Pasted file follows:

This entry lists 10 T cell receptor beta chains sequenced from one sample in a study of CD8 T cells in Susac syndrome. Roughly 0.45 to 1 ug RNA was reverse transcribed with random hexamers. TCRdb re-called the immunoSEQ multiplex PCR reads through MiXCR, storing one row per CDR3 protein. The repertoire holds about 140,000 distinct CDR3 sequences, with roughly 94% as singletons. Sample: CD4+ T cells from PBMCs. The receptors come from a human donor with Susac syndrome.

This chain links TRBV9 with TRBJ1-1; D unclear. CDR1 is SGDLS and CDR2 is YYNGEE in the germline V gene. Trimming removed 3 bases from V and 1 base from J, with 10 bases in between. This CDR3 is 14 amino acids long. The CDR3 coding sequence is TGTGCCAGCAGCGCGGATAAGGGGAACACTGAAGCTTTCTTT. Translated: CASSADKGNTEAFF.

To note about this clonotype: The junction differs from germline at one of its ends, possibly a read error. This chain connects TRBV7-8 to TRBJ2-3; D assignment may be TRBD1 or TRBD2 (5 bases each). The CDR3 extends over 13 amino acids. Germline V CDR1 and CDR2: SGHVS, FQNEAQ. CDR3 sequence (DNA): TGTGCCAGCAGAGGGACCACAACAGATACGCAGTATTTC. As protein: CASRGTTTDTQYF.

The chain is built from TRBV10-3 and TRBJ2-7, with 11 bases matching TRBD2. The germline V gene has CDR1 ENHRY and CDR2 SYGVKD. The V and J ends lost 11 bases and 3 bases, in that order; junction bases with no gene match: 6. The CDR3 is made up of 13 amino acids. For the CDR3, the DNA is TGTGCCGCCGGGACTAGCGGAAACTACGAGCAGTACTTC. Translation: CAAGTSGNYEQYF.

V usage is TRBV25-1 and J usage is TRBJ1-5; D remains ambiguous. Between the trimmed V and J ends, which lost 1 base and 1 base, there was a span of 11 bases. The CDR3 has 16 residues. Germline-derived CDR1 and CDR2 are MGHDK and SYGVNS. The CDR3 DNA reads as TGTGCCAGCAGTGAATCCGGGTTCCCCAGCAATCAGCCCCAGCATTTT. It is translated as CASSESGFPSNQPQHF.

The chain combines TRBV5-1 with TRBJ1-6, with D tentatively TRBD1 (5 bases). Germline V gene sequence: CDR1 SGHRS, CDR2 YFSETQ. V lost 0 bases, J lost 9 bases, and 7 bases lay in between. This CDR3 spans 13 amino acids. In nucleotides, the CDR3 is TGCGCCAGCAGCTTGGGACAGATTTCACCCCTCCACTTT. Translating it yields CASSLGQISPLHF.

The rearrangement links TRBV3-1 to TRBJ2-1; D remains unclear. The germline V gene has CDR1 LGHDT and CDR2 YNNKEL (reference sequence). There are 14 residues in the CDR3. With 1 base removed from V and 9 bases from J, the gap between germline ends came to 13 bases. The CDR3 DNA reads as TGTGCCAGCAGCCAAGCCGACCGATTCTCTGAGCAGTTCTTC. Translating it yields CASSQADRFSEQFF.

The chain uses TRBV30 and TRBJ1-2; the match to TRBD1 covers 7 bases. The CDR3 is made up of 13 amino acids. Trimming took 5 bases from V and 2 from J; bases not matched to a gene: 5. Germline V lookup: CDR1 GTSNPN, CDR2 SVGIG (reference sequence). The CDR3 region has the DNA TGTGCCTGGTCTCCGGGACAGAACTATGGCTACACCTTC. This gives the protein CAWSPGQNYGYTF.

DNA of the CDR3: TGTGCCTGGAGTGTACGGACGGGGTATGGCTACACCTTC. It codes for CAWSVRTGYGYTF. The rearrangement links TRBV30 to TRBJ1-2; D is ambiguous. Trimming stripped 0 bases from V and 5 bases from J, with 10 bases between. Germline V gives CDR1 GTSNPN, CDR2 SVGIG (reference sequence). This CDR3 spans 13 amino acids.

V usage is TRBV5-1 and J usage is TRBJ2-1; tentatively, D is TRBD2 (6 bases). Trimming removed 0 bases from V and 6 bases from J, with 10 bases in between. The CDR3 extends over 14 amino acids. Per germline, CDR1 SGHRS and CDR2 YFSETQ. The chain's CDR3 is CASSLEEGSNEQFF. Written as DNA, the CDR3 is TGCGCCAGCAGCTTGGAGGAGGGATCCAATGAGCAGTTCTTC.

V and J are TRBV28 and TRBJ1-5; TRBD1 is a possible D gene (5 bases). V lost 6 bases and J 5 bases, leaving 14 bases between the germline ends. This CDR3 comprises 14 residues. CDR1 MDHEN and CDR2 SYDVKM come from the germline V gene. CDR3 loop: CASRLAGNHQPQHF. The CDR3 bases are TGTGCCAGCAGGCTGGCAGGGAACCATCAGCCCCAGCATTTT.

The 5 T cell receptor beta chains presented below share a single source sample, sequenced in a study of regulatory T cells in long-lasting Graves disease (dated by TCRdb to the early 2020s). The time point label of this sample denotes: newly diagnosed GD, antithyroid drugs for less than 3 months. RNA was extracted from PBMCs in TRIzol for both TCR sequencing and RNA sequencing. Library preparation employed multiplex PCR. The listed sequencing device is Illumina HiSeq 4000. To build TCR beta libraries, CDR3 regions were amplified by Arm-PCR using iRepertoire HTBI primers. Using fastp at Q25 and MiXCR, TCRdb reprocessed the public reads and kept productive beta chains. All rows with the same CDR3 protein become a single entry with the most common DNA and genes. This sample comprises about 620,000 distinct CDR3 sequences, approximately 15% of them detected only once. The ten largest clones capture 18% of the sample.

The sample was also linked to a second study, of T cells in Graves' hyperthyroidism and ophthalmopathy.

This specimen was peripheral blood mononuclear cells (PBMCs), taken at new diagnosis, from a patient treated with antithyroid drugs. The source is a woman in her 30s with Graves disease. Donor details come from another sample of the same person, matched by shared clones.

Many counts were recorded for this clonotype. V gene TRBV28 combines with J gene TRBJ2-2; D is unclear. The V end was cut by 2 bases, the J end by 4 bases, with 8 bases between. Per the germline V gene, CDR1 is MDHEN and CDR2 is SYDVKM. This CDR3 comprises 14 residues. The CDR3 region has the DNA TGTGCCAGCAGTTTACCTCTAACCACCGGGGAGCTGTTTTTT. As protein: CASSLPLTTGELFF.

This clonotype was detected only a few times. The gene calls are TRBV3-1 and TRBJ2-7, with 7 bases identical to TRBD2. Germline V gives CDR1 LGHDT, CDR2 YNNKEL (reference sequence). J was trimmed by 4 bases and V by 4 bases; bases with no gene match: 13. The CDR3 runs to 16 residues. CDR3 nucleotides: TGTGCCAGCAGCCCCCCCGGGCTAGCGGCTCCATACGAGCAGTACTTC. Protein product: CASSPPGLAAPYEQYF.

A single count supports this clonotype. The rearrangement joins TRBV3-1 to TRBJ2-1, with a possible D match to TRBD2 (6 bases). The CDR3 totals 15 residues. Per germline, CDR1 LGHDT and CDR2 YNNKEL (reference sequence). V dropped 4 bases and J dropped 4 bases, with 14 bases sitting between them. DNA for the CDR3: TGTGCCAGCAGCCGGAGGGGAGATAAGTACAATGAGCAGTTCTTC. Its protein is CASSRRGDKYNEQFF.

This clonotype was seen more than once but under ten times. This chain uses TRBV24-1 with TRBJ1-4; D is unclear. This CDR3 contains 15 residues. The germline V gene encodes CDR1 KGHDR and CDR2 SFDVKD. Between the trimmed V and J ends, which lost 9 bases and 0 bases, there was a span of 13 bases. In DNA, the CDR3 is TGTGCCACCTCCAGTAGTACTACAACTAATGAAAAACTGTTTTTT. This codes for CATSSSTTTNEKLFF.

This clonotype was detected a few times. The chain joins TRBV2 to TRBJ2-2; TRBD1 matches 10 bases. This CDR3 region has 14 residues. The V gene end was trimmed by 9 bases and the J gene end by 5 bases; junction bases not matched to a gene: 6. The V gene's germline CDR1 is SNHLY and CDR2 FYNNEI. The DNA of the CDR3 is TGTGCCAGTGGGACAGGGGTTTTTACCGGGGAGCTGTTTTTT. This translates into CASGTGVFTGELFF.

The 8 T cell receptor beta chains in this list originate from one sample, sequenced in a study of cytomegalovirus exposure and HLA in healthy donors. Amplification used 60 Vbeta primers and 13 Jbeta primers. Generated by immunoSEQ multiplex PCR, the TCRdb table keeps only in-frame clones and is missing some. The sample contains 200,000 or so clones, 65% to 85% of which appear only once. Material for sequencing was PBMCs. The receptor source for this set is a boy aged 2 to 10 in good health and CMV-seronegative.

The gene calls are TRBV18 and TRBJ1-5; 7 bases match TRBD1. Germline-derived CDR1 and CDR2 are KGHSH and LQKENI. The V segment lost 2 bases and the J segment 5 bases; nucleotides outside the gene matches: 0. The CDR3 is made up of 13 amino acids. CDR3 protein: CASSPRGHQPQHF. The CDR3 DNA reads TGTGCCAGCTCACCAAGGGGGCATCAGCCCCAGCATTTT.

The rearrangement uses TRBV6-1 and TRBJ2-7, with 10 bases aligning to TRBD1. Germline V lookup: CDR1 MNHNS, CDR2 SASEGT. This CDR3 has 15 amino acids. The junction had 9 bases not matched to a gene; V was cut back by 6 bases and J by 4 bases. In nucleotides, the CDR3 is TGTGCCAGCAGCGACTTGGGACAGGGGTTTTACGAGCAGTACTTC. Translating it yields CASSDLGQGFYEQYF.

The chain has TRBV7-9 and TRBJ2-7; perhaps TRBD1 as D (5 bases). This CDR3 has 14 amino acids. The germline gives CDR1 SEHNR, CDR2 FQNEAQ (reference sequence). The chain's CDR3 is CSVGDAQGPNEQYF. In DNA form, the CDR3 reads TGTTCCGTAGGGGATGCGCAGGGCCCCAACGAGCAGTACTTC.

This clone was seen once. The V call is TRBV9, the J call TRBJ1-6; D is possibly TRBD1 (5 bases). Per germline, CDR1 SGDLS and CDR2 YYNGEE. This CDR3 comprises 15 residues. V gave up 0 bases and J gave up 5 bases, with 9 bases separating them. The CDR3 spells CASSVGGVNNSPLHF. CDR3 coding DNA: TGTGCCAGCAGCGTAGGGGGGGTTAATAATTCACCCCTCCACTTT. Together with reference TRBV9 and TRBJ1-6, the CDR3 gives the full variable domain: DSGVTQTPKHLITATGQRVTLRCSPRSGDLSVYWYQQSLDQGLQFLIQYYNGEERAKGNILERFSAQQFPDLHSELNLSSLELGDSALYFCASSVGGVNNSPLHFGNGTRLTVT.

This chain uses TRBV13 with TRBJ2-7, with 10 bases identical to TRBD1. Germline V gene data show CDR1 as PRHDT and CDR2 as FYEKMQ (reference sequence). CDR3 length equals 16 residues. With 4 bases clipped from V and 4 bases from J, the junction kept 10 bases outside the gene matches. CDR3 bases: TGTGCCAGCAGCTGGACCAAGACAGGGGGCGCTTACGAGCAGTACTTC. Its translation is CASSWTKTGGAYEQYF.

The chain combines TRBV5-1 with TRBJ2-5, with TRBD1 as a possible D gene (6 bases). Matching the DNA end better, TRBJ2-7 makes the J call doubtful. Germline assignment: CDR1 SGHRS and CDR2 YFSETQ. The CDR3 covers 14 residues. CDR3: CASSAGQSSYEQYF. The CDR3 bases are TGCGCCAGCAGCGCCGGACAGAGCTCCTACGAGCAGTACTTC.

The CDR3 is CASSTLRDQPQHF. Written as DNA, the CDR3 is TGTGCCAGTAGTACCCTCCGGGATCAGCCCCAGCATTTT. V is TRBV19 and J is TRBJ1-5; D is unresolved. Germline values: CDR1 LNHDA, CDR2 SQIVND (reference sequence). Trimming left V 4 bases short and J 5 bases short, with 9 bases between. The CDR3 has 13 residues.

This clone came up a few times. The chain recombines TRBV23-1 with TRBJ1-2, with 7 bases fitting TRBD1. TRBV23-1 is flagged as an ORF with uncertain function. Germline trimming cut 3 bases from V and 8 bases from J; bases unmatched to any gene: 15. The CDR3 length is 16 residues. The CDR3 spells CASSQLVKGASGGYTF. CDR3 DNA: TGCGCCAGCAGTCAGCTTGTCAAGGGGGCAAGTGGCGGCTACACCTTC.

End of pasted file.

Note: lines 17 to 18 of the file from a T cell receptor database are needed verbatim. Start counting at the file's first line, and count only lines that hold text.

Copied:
A single count supports this clonotype. The rearrangement joins TRBV3-1 to TRBJ2-1, with a possible D match to TRBD2 (6 bases). The CDR3 totals 15 residues. Per germline, CDR1 LGHDT and CDR2 YNNKEL (reference sequence). V dropped 4 bases and J dropped 4 bases, with 14 bases sitting between them. DNA for the CDR3: TGTGCCAGCAGCCGGAGGGGAGATAAGTACAATGAGCAGTTCTTC. Its protein is CASSRRGDKYNEQFF.

This clonotype was seen more than once but under ten times. This chain uses TRBV24-1 with TRBJ1-4; D is unclear. This CDR3 contains 15 residues. The germline V gene encodes CDR1 KGHDR and CDR2 SFDVKD. Between the trimmed V and J ends, which lost 9 bases and 0 bases, there was a span of 13 bases. In DNA, the CDR3 is TGTGCCACCTCCAGTAGTACTACAACTAATGAAAAACTGTTTTTT. This codes for CATSSSTTTNEKLFF.